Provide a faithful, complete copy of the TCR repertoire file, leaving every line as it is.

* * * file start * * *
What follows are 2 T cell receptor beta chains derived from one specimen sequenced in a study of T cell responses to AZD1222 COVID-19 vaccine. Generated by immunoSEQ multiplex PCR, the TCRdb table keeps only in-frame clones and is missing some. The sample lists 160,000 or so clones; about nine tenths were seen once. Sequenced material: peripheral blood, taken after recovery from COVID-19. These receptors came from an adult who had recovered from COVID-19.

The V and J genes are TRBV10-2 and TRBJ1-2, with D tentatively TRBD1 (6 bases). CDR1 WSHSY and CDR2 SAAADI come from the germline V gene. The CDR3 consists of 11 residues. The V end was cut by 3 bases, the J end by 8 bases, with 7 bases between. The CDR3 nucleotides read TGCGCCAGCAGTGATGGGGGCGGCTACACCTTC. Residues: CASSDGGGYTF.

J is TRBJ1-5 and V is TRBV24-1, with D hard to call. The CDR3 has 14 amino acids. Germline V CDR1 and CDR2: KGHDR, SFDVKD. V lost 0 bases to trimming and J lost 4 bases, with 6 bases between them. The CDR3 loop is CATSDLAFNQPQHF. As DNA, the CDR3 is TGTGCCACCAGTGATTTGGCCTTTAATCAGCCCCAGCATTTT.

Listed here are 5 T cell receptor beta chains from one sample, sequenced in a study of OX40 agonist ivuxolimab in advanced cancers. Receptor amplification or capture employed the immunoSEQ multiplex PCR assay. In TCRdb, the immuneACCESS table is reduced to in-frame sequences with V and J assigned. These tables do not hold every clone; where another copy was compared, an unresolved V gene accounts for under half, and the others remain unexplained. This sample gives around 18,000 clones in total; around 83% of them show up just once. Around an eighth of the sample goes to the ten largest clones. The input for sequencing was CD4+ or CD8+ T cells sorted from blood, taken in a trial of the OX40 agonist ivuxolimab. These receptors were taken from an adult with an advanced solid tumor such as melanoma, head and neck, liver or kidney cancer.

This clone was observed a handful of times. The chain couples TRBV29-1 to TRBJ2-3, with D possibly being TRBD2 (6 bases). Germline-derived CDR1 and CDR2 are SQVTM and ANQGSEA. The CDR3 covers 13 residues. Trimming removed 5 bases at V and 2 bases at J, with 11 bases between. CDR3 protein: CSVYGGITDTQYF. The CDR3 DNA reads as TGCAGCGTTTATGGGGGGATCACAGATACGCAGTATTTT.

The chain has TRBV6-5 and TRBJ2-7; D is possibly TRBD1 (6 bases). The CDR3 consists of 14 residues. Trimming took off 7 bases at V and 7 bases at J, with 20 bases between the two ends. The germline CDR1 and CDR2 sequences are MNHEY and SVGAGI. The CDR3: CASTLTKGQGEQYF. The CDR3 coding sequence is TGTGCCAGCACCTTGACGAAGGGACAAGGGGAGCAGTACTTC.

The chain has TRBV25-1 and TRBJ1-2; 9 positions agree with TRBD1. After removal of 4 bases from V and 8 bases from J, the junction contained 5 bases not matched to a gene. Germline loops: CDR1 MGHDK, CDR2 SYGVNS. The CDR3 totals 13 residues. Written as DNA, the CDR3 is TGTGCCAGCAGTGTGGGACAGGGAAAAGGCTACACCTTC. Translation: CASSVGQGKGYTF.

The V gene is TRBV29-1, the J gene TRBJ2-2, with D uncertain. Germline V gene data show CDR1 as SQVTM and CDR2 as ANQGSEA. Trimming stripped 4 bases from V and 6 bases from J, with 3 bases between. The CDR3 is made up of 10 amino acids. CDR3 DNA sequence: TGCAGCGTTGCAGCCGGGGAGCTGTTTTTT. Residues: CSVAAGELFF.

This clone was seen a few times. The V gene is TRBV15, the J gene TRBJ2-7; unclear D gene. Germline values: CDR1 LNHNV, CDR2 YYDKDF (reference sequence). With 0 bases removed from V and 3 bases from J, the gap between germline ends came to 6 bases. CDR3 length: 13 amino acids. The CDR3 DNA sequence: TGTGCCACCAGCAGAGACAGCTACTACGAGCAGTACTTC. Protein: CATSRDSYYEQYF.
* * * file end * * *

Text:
What follows are 2 T cell receptor beta chains derived from one specimen sequenced in a study of T cell responses to AZD1222 COVID-19 vaccine. Generated by immunoSEQ multiplex PCR, the TCRdb table keeps only in-frame clones and is missing some. The sample lists 160,000 or so clones; about nine tenths were seen once. Sequenced material: peripheral blood, taken after recovery from COVID-19. These receptors came from an adult who had recovered from COVID-19.

The V and J genes are TRBV10-2 and TRBJ1-2, with D tentatively TRBD1 (6 bases). CDR1 WSHSY and CDR2 SAAADI come from the germline V gene. The CDR3 consists of 11 residues. The V end was cut by 3 bases, the J end by 8 bases, with 7 bases between. The CDR3 nucleotides read TGCGCCAGCAGTGATGGGGGCGGCTACACCTTC. Residues: CASSDGGGYTF.

J is TRBJ1-5 and V is TRBV24-1, with D hard to call. The CDR3 has 14 amino acids. Germline V CDR1 and CDR2: KGHDR, SFDVKD. V lost 0 bases to trimming and J lost 4 bases, with 6 bases between them. The CDR3 loop is CATSDLAFNQPQHF. As DNA, the CDR3 is TGTGCCACCAGTGATTTGGCCTTTAATCAGCCCCAGCATTTT.

Listed here are 5 T cell receptor beta chains from one sample, sequenced in a study of OX40 agonist ivuxolimab in advanced cancers. Receptor amplification or capture employed the immunoSEQ multiplex PCR assay. In TCRdb, the immuneACCESS table is reduced to in-frame sequences with V and J assigned. These tables do not hold every clone; where another copy was compared, an unresolved V gene accounts for under half, and the others remain unexplained. This sample gives around 18,000 clones in total; around 83% of them show up just once. Around an eighth of the sample goes to the ten largest clones. The input for sequencing was CD4+ or CD8+ T cells sorted from blood, taken in a trial of the OX40 agonist ivuxolimab. These receptors were taken from an adult with an advanced solid tumor such as melanoma, head and neck, liver or kidney cancer.

This clone was observed a handful of times. The chain couples TRBV29-1 to TRBJ2-3, with D possibly being TRBD2 (6 bases). Germline-derived CDR1 and CDR2 are SQVTM and ANQGSEA. The CDR3 covers 13 residues. Trimming removed 5 bases at V and 2 bases at J, with 11 bases between. CDR3 protein: CSVYGGITDTQYF. The CDR3 DNA reads as TGCAGCGTTTATGGGGGGATCACAGATACGCAGTATTTT.

The chain has TRBV6-5 and TRBJ2-7; D is possibly TRBD1 (6 bases). The CDR3 consists of 14 residues. Trimming took off 7 bases at V and 7 bases at J, with 20 bases between the two ends. The germline CDR1 and CDR2 sequences are MNHEY and SVGAGI. The CDR3: CASTLTKGQGEQYF. The CDR3 coding sequence is TGTGCCAGCACCTTGACGAAGGGACAAGGGGAGCAGTACTTC.

The chain has TRBV25-1 and TRBJ1-2; 9 positions agree with TRBD1. After removal of 4 bases from V and 8 bases from J, the junction contained 5 bases not matched to a gene. Germline loops: CDR1 MGHDK, CDR2 SYGVNS. The CDR3 totals 13 residues. Written as DNA, the CDR3 is TGTGCCAGCAGTGTGGGACAGGGAAAAGGCTACACCTTC. Translation: CASSVGQGKGYTF.

The V gene is TRBV29-1, the J gene TRBJ2-2, with D uncertain. Germline V gene data show CDR1 as SQVTM and CDR2 as ANQGSEA. Trimming stripped 4 bases from V and 6 bases from J, with 3 bases between. The CDR3 is made up of 10 amino acids. CDR3 DNA sequence: TGCAGCGTTGCAGCCGGGGAGCTGTTTTTT. Residues: CSVAAGELFF.

This clone was seen a few times. The V gene is TRBV15, the J gene TRBJ2-7; unclear D gene. Germline values: CDR1 LNHNV, CDR2 YYDKDF (reference sequence). With 0 bases removed from V and 3 bases from J, the gap between germline ends came to 6 bases. CDR3 length: 13 amino acids. The CDR3 DNA sequence: TGTGCCACCAGCAGAGACAGCTACTACGAGCAGTACTTC. Protein: CATSRDSYYEQYF.